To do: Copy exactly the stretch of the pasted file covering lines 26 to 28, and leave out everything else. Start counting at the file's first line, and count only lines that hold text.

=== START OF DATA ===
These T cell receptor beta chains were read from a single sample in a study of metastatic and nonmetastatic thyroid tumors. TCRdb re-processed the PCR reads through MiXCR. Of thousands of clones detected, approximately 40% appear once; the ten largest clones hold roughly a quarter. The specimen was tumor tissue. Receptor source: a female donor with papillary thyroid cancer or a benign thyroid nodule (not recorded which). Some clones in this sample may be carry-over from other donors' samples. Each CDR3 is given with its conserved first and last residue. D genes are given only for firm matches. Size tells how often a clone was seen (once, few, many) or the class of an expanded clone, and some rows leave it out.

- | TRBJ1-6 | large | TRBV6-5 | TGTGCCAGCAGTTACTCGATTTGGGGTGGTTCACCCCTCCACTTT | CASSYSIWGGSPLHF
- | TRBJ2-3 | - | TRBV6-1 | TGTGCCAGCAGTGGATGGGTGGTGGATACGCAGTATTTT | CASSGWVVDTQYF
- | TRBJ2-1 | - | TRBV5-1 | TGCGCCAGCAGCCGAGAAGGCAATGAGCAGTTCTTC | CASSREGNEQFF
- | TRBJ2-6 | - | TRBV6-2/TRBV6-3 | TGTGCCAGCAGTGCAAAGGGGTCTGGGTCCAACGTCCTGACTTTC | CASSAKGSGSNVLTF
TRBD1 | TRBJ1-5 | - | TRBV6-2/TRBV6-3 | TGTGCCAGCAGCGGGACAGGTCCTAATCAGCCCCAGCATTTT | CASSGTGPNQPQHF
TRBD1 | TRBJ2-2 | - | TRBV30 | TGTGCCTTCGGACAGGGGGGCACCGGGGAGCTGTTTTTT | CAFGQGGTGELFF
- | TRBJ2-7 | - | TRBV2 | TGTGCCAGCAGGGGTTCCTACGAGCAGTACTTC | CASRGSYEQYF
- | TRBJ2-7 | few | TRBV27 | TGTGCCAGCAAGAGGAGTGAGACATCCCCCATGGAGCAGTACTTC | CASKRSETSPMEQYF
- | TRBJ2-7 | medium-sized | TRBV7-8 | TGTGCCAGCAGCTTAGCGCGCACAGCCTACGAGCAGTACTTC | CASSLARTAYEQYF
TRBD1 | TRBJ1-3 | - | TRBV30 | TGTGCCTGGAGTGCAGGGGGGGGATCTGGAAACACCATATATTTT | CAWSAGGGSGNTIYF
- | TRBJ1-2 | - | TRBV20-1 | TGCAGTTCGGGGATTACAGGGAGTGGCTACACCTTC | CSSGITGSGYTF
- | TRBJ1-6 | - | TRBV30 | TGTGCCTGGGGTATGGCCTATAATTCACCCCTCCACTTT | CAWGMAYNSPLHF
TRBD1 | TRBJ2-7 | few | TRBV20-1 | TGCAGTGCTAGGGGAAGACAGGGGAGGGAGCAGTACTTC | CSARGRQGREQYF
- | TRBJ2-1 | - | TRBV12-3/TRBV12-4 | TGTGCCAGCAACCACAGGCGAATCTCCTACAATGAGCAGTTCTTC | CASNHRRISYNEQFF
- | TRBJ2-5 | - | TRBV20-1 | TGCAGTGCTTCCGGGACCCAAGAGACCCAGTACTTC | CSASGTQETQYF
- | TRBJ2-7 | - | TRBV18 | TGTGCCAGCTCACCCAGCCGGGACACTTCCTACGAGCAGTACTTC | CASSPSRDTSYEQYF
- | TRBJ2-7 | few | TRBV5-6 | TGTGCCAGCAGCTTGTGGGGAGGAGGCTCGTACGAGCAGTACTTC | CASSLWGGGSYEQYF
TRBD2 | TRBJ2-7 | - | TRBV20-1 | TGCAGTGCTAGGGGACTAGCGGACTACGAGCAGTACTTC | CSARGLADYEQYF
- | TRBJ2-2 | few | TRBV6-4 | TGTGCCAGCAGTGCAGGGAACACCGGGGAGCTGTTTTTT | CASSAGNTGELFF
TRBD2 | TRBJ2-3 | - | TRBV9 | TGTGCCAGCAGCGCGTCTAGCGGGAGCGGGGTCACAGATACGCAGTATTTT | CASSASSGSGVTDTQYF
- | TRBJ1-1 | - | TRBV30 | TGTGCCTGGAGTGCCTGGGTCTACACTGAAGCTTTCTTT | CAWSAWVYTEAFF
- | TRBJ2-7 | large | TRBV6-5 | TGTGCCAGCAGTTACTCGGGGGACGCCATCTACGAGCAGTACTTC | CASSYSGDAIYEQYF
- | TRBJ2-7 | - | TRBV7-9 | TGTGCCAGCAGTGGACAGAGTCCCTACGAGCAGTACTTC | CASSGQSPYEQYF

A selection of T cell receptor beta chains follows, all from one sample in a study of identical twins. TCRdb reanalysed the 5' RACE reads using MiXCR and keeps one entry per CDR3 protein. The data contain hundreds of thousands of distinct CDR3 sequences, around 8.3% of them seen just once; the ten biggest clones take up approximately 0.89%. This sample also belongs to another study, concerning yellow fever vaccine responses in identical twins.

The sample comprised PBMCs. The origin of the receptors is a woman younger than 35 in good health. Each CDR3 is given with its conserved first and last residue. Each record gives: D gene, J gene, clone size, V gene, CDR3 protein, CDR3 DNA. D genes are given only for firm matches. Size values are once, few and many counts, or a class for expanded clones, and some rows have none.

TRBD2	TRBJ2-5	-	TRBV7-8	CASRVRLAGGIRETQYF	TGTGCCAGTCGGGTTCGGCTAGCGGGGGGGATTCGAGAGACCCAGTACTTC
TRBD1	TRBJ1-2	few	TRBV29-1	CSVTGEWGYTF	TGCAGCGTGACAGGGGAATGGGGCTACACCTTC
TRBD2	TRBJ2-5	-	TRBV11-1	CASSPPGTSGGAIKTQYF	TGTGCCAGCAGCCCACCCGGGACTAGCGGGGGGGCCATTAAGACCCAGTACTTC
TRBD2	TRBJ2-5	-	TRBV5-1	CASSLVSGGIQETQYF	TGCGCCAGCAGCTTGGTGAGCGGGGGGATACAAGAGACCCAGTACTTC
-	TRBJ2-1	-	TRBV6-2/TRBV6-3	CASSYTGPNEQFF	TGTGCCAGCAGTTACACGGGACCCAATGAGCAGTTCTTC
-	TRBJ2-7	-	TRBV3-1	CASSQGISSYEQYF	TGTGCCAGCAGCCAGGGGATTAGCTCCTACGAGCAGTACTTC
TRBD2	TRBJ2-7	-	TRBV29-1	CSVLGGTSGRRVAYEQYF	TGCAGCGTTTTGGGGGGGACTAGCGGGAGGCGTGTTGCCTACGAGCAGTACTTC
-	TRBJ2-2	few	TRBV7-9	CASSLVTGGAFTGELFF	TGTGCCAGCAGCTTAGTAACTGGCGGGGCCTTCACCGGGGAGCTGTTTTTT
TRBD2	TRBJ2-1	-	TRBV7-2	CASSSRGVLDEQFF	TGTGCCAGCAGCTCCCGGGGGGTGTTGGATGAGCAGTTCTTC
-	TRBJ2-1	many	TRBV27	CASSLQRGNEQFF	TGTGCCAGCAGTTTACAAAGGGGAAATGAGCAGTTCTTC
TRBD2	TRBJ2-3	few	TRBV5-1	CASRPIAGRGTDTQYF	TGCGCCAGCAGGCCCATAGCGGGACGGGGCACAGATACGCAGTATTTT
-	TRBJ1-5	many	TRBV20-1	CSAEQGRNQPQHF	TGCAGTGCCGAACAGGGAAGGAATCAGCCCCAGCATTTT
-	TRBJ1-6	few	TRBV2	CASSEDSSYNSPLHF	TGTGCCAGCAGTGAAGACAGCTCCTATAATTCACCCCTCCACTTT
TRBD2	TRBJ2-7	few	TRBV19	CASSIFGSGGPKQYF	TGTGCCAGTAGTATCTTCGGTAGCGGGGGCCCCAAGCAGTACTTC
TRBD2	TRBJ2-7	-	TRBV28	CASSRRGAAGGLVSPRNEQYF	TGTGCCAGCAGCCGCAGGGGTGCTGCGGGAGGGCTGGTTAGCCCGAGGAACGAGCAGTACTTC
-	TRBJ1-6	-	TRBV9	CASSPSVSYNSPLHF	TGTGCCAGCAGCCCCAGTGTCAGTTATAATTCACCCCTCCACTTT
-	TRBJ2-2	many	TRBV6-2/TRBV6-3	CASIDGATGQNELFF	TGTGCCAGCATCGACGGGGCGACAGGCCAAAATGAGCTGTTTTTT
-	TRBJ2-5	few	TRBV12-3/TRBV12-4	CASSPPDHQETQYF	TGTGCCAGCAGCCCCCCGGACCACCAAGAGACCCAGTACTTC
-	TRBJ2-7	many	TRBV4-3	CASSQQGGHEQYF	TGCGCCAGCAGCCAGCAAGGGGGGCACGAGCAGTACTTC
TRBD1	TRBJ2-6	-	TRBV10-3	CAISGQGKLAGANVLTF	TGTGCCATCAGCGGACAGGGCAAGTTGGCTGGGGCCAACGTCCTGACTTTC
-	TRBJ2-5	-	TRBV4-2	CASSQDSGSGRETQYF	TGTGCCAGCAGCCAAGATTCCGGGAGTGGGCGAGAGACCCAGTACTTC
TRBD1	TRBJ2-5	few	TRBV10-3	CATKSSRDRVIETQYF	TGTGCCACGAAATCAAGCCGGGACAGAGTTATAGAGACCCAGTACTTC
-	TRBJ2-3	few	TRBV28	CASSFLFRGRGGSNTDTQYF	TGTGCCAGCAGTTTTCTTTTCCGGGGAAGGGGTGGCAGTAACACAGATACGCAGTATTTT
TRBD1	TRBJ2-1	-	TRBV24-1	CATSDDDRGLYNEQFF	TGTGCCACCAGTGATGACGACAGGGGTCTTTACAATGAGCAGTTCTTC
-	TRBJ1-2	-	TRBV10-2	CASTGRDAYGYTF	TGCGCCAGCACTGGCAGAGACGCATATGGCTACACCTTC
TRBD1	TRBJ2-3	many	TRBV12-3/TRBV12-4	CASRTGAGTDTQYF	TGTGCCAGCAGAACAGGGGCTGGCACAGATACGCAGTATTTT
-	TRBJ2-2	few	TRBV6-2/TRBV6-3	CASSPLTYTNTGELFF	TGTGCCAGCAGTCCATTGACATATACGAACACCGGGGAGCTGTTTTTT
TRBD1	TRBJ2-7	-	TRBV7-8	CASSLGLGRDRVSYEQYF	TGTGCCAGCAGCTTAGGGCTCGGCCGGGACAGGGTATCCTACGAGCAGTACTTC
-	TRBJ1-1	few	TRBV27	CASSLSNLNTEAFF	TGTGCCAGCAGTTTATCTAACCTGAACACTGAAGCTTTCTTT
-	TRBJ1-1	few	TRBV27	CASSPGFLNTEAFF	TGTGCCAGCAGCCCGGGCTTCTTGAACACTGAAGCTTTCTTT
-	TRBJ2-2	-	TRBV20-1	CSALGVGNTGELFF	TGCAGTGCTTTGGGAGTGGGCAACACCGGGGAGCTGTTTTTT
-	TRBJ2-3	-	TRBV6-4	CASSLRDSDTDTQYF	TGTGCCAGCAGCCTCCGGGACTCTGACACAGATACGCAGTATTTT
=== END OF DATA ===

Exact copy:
The sample comprised PBMCs. The origin of the receptors is a woman younger than 35 in good health. Each CDR3 is given with its conserved first and last residue. Each record gives: D gene, J gene, clone size, V gene, CDR3 protein, CDR3 DNA. D genes are given only for firm matches. Size values are once, few and many counts, or a class for expanded clones, and some rows have none.

TRBD2	TRBJ2-5	-	TRBV7-8	CASRVRLAGGIRETQYF	TGTGCCAGTCGGGTTCGGCTAGCGGGGGGGATTCGAGAGACCCAGTACTTC
TRBD1	TRBJ1-2	few	TRBV29-1	CSVTGEWGYTF	TGCAGCGTGACAGGGGAATGGGGCTACACCTTC